Wednesday, August 7, 2013

Science Faith and Beauty at the Virginia Living Museum

Beaver swimming at the Virginia Living Museum
I took a little time off earlier this week so I could take my daughter to visit my mother, who lives about 3 hours south of us in the Tidewater region of Virginia. While we were there my husband and I took our daughter to the Virginia Living Museum ( ). This is a much-loved museum I remember from field trips during my own elementary school days, although it was called The Nature Science Center back then. The name changed to the Virginia Living Museum in the late 1980’s, before I started working as a volunteer in the planetarium while I was in high school. The entire museum was expanded and redesigned in the mid 2000’s and now it is an incredible facility featuring not only the planetarium and solar observatory but indoor aquariums, exhibits on different regions in Virginia, touch tanks, classroom space, green living displays, a children’s garden and a ¾ mile boardwalk around outdoor native Virginia animal exhibits. It is an awesome place for a couple of science and nature geeks (the geeks being my husband and myself) to take an almost 3 year old. We had a great time looking at red wolves, beavers and otters. My daughter is able to run around the entire boardwalk (not without pause, of course) and fortunately the space is large enough and un-crowded enough that she can do so without bothering anyone.

The museum also brings in different exhibits on a visiting basis, as most museums do. The rotating exhibit this summer is called Bodies Revealed and features beautifully dissected and preserved human bodies  (from people who donated their bodies to science after their deaths) in a very artistic display that teaches a great deal about how our amazing selves work. That may sound distressing but I promise, it is respectful and beautiful and wonderful. If this exhibit is ever shown near you, please go. Our bodies are truly miraculous and gorgeous. As a doctor myself, this exhibit was a very cool thing to share with my husband and daughter. I had a good time narrating the exhibit for them, and particularly for my daughter. (My husband, of course, can read all the signs for himself!) I showed her different bones and organs and pointed to where they went in her body and tried to explain what they did as simply as I could. I felt very proud when later, in the context of talking about thinking, she pointed to her head and told me that’s where her brains are.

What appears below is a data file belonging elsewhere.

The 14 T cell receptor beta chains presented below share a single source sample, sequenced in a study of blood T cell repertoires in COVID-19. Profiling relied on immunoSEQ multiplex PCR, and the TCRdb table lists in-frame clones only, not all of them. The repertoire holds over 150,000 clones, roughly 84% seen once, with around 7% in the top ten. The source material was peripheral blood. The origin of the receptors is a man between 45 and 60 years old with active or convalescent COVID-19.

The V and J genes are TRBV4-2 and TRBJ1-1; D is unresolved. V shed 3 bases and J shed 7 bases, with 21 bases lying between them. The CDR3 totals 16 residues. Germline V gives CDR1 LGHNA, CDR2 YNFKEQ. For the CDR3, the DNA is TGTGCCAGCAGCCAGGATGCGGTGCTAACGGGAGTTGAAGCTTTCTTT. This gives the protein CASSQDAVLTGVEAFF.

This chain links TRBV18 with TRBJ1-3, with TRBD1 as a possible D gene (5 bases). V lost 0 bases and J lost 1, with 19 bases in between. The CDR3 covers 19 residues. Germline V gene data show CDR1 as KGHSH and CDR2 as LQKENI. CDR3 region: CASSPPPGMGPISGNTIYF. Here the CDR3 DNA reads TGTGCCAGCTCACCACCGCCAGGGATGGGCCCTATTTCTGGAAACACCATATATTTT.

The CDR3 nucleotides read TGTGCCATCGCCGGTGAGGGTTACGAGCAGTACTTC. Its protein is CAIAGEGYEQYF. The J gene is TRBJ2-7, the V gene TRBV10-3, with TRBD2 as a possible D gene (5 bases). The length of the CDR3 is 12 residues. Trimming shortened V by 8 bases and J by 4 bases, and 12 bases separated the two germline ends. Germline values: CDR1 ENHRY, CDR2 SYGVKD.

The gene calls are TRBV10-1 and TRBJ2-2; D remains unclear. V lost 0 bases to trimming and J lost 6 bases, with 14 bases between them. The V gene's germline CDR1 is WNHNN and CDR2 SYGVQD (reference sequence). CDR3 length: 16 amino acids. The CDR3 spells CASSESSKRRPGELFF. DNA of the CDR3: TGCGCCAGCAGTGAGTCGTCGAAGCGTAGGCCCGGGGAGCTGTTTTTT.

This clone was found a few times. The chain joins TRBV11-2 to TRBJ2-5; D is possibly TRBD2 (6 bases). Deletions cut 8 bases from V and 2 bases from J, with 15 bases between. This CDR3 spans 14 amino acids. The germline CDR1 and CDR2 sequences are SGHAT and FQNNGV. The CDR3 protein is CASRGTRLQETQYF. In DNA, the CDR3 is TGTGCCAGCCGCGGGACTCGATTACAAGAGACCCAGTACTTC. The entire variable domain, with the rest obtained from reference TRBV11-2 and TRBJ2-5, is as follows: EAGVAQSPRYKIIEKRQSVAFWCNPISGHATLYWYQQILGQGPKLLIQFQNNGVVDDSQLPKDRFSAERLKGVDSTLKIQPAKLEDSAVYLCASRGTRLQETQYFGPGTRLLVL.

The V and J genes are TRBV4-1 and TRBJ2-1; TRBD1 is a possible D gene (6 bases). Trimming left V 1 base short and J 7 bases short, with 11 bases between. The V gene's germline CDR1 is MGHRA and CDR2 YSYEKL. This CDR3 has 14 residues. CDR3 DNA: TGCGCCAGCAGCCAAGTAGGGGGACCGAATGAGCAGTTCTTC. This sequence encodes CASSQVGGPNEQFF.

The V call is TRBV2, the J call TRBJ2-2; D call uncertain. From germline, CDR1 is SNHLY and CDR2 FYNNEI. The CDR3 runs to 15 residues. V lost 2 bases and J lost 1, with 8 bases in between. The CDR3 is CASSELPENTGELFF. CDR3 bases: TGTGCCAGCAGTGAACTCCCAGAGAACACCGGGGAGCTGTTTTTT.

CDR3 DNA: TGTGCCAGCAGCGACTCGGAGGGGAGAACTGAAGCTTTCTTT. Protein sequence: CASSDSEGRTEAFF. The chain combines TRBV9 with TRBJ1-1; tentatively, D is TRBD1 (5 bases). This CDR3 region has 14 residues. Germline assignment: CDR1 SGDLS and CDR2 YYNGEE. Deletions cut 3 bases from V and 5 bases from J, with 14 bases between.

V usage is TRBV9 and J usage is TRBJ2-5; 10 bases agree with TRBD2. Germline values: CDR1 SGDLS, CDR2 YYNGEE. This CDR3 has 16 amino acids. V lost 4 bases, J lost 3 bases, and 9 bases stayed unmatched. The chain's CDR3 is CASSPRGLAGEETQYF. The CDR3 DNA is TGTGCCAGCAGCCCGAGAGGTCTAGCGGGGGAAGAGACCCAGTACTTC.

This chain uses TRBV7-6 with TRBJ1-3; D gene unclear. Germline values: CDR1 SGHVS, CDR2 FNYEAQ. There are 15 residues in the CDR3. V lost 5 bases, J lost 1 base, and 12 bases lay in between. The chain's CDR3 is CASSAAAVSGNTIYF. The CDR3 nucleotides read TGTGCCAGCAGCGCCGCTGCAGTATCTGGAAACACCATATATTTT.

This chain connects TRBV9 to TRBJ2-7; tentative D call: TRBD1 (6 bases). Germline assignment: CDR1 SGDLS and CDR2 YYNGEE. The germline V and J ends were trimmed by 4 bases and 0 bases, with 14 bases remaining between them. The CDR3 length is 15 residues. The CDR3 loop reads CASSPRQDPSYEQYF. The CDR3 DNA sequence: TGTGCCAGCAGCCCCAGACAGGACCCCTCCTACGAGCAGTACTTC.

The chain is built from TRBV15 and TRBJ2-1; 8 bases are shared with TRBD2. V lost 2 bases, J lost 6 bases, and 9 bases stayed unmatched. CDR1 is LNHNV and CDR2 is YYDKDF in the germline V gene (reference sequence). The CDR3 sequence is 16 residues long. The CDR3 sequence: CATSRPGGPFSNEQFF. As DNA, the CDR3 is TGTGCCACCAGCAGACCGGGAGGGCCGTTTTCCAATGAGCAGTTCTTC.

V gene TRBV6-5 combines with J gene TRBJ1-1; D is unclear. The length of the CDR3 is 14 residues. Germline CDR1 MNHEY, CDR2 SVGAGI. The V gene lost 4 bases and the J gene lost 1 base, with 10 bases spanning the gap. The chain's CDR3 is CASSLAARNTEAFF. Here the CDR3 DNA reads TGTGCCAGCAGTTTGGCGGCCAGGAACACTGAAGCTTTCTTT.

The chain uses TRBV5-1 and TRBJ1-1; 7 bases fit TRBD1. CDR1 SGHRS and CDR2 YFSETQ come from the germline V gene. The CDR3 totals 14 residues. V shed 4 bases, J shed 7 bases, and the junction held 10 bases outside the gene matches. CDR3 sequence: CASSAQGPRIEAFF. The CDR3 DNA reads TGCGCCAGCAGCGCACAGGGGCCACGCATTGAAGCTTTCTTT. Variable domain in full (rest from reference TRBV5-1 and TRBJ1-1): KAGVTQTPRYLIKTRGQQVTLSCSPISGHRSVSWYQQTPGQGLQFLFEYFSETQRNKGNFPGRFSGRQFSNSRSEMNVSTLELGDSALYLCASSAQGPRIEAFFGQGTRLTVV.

Red Wolf at the Virginia Living Museum

I’m delighted to share with my daughter a place that means so much to me, a place that’s grown and developed throughout my life and I hope will do so through hers as well. I’m delighted to encourage her in a love of nature and science and beauty. It thrills me when she points to the sky and says “look at those beautiful clouds!” I cheer when she begins to grasp different processes, like a catepillar’s transformation into a butterfly. In the end, observing and reveling in the beauty of our world, whether in an animal’s graceful motion or in the artistry of our bodies or a sunlit bank of clouds is a form of worship, of adoration for the Lord who created all of this intricate, extravagant beauty and then invited us to share it. Learning how the world works, how clouds form and how beavers build lodges and how our hearts pump blood is another form of worship; it is a chance to delight in the elegance and originality and cleverness of the structures underlying what we see. In my life, in my heart, science and religion have never been in conflict. Science has always shown me more and more reasons to love my Lord. This has been a precious gift in my life, and now I am honored to pass it in turn to my daughter.